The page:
Estrogen plus Progestin Effects on Breast Cancer and Mammograms

June 2003

Findings Summary

WHI study findings on the risk of breast cancer in women taking combined estrogen plus progestin (E+P) were published in the July 2002 issue of the Journal of the American Medical Association (JAMA). The E+P study continues to be analyzed. Updated results (June 25 issue of JAMA) include data on additional breast cancer cases, their characteristics, and mammogram results for women in the study.
The 2002 report showed that more women taking E+P developed breast cancer than those taking placebo (inactive) pills. This updated analysis shows that after an average of 5.6 years, 245 of the 8,506 E+P women and 185 of the 8,102 women on placebo developed breast cancer. Of the total cancers, 349 cases were invasive, a type of breast cancer with a greater chance of spreading to other parts of the body. The conclusions below are based on the invasive breast cancer group.
  • The increased risk of breast cancer due to E+P was eight additional cases of breast cancer for every 10,000 women over one year
  • Overall, there was a 24% increase in the risk for breast cancer due to E+P
The breast cancers in the E+P group had similar characteristics (looked the same under a microscope) to those in the placebo group. However, the tumors in the E+P group tended to be larger and more advanced (had spread to the lymph nodes or elsewhere in the body). A more advanced stage is usually associated with poorer outcome. At this time, no direct statements can be made about the prognosis of the breast cancer found in women taking E+P until more follow-up information is collected.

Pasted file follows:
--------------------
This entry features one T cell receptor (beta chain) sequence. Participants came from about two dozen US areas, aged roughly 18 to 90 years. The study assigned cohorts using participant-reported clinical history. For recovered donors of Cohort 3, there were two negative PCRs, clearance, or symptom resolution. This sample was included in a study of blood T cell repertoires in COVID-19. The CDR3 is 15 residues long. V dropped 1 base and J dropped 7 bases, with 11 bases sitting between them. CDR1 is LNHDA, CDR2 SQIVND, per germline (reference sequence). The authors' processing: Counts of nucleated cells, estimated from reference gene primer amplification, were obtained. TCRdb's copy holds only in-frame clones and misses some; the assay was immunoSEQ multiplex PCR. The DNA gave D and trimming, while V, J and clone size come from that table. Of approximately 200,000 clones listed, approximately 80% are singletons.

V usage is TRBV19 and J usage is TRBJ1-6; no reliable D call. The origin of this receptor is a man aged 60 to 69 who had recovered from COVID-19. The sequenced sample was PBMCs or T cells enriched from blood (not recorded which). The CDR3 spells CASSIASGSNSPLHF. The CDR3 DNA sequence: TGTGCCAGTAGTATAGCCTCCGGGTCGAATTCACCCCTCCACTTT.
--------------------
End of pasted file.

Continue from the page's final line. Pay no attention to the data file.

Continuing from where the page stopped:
After even one year, quite a few more women had abnormal mammograms in the E+P group (9.4%) compared to the placebo group (5.4%); this pattern continued until the study ended. An abnormal mammogram is a breast X-ray that results in a recommendation for additional medical evaluation (most often, a shorter time between mammograms, but sometimes, a breast biopsy or other tests). Although we have known from other studies that E+P use increases the density of breast tissue on mammograms, the increase in abnormal mammograms with E+P use seen in this study is a new finding.
Further WHI studies are being done to learn what happens to breast cancer rates and mammograms after E+P use is stopped.